We have been highly critical of how data has been used and abused with regard to patents in both the US and elsewhere over the years. For example, decidely dodgy claims have been made about the activities of NPEs over the years to justify patent reform in the US – something that is now spreading to Europe. Patents are a subject that legislators know little about and because of that the way data is presented really matters.Given how important innovation policy is, decsions have to be based on reality not on spin. And that applies to all sides in the argument.

According to Unified Patents’ Shawn Ambwani and Jonathan Stroud there are serious question marks over the methodology used by ththose who compile the rankings. These, they say, should be addressed before the index is used by anyone to advocate for a particular position.

How many people will ever read further? Lloyd just used this as an opportunity for lobbying, which is basically what he does in the US (under the guise of “journalism”).

“Shawn Ambwani is chief operating officer and Jonathan Stroud is chief IP counsel at Unified Patents,” it says at the bottom, but many paragraphs at the top are the lobbyists’ own.

Here’s what Ambwani said (excerpt):

The index also lacks context. The GIPIC starts its analysis by asking: “Does a given economy’s intellectual property system provide a reliable basis for investment in the innovation and creativity lifecycle?” But it never addresses or defines those terms; if innovation, investment and economic benefit aren’t defined in the index, how are they measured?

The report ostensibly spends substantial effort developing methodology and scoring to compare countries based on self-selected “baselines” on the pro-enforcement policies of the GIPC, but it does not show how its scoring correlates to or reflects “investment in the innovation and creativity lifecycle”. There is no suggestion, much less proof, that the US economy has suffered at all, much less at the hands of patent policies. There is also no evidence connecting the eight indicators to historical “investment”. The correlation between IP enforcement to economic benefit for US companies or the US economy (absent equal detriment to other US companies) have yet to be shown by any quantitative measurement.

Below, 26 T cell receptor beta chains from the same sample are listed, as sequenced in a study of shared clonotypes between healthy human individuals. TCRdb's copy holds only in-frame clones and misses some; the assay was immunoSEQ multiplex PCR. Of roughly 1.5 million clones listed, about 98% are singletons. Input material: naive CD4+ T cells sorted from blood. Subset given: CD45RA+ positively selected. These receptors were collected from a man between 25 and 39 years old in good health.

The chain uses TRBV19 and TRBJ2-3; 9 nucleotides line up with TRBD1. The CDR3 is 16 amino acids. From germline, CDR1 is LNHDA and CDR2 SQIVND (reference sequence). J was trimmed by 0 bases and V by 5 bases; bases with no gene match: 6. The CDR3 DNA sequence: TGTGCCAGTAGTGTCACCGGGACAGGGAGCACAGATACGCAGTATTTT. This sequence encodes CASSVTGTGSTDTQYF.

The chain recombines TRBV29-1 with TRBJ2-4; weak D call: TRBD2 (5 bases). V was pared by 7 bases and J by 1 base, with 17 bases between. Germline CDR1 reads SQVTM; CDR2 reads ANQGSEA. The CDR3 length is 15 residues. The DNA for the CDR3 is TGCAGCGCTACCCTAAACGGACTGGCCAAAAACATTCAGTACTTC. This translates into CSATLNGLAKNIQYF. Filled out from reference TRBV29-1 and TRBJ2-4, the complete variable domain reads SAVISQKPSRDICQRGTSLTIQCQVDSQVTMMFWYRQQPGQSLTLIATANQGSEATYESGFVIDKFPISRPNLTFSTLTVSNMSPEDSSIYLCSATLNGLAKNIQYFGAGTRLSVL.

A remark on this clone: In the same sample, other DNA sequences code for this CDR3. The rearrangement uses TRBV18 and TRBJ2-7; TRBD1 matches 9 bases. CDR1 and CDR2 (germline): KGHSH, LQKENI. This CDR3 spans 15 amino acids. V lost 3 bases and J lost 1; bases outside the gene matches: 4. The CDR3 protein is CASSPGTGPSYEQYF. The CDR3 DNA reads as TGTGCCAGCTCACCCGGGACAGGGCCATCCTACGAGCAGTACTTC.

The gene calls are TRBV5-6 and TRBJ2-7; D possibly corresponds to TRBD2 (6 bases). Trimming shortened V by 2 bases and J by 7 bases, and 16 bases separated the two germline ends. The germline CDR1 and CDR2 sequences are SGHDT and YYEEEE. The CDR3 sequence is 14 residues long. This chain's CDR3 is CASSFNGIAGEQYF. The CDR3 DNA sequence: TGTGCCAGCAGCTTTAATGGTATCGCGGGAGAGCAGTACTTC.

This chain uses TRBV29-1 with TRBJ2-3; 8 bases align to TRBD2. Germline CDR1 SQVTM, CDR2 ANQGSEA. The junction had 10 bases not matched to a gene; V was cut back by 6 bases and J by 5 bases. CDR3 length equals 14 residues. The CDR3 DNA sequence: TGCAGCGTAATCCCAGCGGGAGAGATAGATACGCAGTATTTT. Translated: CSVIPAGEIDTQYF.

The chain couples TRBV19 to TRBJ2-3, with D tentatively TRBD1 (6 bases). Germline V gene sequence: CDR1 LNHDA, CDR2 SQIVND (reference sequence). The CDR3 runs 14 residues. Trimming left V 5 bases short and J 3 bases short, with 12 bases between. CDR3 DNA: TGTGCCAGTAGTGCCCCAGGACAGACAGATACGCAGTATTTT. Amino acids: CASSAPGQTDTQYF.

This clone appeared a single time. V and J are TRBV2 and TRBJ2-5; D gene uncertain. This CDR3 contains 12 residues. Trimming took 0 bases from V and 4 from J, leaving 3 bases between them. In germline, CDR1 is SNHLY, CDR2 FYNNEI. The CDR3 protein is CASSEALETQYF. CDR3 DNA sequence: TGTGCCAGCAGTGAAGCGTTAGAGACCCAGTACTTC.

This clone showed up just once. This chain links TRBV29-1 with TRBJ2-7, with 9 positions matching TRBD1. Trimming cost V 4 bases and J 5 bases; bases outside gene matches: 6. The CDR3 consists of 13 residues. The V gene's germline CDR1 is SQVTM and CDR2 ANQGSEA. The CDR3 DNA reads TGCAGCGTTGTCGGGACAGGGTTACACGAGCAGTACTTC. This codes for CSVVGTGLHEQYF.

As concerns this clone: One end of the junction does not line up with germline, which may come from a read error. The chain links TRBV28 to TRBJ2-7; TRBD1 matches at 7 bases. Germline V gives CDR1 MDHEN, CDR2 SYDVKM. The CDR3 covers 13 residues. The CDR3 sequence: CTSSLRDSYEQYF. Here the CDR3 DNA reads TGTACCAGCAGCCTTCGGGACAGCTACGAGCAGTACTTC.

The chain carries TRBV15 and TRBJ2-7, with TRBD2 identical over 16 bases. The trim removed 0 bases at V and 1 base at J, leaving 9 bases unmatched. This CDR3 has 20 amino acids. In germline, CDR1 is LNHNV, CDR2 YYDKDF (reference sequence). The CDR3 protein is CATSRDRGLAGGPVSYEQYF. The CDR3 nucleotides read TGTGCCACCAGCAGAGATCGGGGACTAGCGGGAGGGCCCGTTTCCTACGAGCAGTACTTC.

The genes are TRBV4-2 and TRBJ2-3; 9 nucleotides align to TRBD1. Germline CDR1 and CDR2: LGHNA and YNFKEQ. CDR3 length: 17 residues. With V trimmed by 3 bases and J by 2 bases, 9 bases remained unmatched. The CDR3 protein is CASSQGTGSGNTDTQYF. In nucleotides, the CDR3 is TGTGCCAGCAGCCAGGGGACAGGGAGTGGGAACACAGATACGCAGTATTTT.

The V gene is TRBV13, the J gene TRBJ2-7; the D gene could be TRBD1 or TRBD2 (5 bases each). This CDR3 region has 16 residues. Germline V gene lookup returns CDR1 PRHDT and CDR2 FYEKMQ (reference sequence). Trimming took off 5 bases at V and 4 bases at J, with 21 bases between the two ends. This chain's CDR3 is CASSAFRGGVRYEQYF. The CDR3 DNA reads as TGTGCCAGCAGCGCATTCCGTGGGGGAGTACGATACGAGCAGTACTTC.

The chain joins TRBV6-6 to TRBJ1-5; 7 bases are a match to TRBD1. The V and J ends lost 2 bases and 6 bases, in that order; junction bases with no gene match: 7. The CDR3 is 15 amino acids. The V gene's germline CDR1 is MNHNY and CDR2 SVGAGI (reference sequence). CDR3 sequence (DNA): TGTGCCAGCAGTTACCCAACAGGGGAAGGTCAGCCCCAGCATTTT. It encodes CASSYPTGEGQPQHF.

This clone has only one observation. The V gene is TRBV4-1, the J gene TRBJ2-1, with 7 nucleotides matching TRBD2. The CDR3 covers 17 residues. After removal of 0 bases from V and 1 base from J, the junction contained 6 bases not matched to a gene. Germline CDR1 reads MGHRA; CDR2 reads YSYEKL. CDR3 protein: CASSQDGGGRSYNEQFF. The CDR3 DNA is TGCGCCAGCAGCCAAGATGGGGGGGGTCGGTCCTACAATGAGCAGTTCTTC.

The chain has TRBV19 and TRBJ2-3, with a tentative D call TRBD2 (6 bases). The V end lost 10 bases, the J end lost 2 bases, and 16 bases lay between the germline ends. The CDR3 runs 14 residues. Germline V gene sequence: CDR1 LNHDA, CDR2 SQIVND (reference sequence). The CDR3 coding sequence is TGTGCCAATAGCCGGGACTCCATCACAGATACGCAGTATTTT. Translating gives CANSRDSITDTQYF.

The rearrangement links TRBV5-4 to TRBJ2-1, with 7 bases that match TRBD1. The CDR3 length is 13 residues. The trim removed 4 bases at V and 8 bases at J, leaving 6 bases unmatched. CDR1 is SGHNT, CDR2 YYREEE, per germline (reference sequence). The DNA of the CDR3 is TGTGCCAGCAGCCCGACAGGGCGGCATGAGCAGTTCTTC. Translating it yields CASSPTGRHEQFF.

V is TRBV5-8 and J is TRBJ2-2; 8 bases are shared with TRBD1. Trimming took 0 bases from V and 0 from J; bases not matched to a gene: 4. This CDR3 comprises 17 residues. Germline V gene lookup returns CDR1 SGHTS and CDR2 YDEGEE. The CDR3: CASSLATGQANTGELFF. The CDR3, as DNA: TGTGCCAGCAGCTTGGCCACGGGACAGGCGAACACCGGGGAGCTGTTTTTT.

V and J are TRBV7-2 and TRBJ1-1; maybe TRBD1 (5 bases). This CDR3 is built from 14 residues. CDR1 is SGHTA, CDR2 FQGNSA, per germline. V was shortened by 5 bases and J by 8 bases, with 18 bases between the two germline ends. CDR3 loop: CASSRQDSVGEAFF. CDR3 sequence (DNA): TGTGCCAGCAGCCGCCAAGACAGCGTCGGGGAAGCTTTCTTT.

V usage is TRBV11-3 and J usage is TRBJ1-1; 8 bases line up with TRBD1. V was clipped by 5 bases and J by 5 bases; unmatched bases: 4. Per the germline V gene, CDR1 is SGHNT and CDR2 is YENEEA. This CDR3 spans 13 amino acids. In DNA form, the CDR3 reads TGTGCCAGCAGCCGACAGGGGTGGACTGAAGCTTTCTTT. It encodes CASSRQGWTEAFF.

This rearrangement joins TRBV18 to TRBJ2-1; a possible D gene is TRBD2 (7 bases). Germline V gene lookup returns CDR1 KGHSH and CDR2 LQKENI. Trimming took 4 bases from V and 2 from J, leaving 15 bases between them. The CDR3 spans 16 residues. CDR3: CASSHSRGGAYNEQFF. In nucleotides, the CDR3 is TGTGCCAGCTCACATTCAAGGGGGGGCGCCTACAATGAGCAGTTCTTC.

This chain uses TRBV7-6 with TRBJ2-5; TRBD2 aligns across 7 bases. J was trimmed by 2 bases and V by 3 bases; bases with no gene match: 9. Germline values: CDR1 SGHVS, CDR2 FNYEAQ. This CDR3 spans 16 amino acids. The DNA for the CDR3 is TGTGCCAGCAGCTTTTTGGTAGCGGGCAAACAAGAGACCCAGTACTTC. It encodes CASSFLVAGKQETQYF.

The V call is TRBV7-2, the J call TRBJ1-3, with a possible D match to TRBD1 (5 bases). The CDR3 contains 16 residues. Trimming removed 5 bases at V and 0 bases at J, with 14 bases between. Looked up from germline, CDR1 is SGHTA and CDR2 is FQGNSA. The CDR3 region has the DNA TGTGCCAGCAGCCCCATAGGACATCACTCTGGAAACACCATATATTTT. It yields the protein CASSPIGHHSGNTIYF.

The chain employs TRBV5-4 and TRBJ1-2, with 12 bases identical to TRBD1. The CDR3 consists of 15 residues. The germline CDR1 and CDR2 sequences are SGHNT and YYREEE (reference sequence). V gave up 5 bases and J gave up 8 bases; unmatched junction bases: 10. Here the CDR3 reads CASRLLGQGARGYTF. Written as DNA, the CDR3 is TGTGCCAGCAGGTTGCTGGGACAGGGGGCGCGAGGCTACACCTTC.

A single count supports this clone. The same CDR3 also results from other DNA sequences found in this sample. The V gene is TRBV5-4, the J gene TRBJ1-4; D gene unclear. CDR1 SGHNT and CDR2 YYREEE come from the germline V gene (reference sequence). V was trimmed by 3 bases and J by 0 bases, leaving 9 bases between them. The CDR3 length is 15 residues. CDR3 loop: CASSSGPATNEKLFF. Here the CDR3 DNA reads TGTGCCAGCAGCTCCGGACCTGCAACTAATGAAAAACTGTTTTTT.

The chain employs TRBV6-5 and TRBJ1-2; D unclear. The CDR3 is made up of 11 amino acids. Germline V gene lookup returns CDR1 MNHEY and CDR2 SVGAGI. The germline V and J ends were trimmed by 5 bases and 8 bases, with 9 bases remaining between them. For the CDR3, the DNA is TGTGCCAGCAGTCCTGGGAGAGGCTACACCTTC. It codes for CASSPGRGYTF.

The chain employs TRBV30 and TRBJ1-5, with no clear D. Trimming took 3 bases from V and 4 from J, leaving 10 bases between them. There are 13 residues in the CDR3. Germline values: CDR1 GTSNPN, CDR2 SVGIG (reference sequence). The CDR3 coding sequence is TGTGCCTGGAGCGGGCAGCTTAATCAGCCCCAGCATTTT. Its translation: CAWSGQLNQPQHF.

Until innovation can be demonstrably related to the scores in the index, it remains little more than a transparent lobbyist’s tool. The first step toward repairing credibility would be to demonstrate that the scores affect innovation before trying to measure them for the future; that is, unless the purpose of the index is really just to provide talking points to lobbyists and policy hawks to support the ease of patent monetisation against other US companies.

We already wrote some responses to this, but we don’t have the ‘fire power’ or ‘access’ of well-funded (by trolls and law firms) lobbyists. They keep brainwashing USPTO officials (more on that later this weekend) and spreading ridiculous conspiracy theories, insinuating that patent law is improving just because of “Evil” Google (the latest headline from Steve Brachmann, published on June 8th, is “Google Changes Its Code of Conduct After Years of Being Evil Towards Patent Owners”). What have they got to show for it? The core paragraph is this: “To accuse Google of operating with malevolent intent in recent years in order to serve its own corporate interests. First of all, consider Google’s ample financial largesse to D.C. politicians around the time that the America Invents Act (AIA) was signed into law. This includes the $800,000 contributed to former President Barack Obama’s 2012 election campaign (making it the third-largest contributor to the Obama campaign), the nearly $900,000 contributed to federal candidates running in 2012 for the House and the Senate (which was split 49 percent to Democrats and 50 percent to Republicans) and the $18 million total lobbying expenditures during 2012, the eighth-largest federal lobbying total among all entities. If spending money to influence political debate towards unjust ends is evil, Google’s been guilty of that for years.”

What about law firms? And pharmaceutical companies? And countless others that are patent maximalists? What about technology companies other than Google? Google is like a drop in the ocean compared to the whole, but never let sites like Watchtroll (or IAM for that matter) digest reality, facts etc. that threaten loyalties with their own funding sources.